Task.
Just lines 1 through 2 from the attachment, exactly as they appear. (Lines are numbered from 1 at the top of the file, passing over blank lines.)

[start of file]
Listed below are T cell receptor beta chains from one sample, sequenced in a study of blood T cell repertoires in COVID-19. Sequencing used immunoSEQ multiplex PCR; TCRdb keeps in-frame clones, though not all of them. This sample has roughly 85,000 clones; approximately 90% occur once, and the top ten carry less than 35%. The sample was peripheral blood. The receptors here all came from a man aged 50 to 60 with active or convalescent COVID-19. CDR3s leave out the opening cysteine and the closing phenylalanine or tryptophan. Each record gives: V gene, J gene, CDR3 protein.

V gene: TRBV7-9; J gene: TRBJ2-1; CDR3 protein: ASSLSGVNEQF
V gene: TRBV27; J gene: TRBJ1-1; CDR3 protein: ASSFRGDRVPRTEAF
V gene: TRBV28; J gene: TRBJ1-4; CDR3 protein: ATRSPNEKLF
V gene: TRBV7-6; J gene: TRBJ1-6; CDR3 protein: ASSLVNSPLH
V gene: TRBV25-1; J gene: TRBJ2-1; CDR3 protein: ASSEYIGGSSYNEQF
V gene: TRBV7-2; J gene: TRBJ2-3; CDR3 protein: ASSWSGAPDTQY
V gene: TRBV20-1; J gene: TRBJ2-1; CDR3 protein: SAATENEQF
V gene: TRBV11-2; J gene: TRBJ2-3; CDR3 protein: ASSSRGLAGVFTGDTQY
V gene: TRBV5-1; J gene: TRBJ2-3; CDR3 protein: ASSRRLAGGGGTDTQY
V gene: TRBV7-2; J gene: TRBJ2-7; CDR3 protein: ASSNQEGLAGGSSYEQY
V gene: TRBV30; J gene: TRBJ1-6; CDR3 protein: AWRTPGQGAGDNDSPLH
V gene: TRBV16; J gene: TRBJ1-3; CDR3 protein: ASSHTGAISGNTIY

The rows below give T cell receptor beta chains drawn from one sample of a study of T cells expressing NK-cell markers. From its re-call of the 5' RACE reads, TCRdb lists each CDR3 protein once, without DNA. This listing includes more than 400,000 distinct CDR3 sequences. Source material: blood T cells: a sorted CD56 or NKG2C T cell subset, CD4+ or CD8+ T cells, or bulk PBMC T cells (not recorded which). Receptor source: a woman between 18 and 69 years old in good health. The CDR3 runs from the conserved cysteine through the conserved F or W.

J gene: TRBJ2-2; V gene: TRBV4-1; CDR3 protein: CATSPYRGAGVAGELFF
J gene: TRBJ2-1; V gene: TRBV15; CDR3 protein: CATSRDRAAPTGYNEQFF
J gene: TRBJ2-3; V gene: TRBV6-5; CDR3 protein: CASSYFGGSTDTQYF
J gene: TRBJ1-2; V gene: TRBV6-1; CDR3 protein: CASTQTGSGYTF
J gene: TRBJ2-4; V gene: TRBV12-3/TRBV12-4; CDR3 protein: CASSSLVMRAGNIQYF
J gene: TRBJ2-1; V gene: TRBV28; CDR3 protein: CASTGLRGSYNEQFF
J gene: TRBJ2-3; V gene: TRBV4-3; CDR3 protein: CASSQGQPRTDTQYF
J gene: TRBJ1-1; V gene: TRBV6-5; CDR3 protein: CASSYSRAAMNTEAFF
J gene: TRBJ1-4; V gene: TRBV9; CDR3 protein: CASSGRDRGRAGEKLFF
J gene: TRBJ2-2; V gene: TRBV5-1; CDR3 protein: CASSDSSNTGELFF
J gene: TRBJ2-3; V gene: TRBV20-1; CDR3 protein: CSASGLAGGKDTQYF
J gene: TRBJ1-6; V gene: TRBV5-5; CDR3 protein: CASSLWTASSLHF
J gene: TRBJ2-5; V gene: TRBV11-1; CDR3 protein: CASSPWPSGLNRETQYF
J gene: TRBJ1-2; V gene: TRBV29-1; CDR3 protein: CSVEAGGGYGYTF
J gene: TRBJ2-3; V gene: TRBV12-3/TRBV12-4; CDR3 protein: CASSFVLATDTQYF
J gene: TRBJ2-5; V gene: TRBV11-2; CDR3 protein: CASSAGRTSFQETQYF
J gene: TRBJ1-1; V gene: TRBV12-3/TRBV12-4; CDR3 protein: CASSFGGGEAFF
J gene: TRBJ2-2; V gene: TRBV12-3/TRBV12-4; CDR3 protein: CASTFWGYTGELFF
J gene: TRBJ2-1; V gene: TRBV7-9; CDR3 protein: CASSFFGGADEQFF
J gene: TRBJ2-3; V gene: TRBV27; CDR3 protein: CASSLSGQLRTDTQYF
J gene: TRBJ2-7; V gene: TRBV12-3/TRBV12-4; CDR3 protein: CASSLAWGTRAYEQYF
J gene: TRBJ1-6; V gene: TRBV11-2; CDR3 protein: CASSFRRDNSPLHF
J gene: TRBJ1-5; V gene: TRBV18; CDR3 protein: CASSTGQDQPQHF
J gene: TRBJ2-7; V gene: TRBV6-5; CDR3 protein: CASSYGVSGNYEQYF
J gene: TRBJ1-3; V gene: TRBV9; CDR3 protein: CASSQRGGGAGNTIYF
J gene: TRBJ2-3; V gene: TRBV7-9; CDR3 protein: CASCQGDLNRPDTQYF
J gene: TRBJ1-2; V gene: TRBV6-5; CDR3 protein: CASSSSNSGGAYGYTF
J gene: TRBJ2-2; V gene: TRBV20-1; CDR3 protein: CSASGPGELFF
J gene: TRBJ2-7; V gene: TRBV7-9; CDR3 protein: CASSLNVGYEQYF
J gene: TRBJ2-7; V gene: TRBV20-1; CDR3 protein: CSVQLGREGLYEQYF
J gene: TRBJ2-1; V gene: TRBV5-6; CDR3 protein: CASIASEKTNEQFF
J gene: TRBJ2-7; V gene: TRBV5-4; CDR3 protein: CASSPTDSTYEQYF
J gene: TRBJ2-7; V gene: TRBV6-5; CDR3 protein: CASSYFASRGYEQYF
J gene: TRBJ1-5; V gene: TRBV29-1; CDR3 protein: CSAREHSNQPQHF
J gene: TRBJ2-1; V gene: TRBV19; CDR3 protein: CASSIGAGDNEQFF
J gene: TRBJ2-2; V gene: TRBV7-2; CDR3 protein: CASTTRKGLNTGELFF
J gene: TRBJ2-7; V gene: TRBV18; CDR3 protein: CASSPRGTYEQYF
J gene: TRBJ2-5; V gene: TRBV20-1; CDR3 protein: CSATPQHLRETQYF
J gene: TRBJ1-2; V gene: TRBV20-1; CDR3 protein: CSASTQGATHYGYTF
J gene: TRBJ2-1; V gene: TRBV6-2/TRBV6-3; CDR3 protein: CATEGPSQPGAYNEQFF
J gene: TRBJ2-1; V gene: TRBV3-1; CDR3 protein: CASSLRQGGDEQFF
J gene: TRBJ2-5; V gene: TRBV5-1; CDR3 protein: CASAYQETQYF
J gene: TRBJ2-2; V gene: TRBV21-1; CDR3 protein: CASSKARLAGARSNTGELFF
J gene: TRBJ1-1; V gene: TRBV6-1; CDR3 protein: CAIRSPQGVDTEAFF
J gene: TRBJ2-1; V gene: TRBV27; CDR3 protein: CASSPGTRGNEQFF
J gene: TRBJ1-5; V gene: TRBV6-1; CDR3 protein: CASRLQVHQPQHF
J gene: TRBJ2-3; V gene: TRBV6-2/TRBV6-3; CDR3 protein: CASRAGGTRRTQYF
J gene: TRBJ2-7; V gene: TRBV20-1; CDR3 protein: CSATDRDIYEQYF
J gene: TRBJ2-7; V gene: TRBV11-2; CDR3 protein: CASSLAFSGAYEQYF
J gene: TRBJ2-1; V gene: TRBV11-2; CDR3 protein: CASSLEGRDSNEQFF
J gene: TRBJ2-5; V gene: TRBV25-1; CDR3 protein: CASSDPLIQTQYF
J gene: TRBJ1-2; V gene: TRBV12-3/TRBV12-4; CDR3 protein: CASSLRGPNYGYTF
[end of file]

Listed below are T cell receptor beta chains from one sample, sequenced in a study of blood T cell repertoires in COVID-19. Sequencing used immunoSEQ multiplex PCR; TCRdb keeps in-frame clones, though not all of them. This sample has roughly 85,000 clones; approximately 90% occur once, and the top ten carry less than 35%. The sample was peripheral blood. The receptors here all came from a man aged 50 to 60 with active or convalescent COVID-19. CDR3s leave out the opening cysteine and the closing phenylalanine or tryptophan. Each record gives: V gene, J gene, CDR3 protein.

V gene: TRBV7-9; J gene: TRBJ2-1; CDR3 protein: ASSLSGVNEQF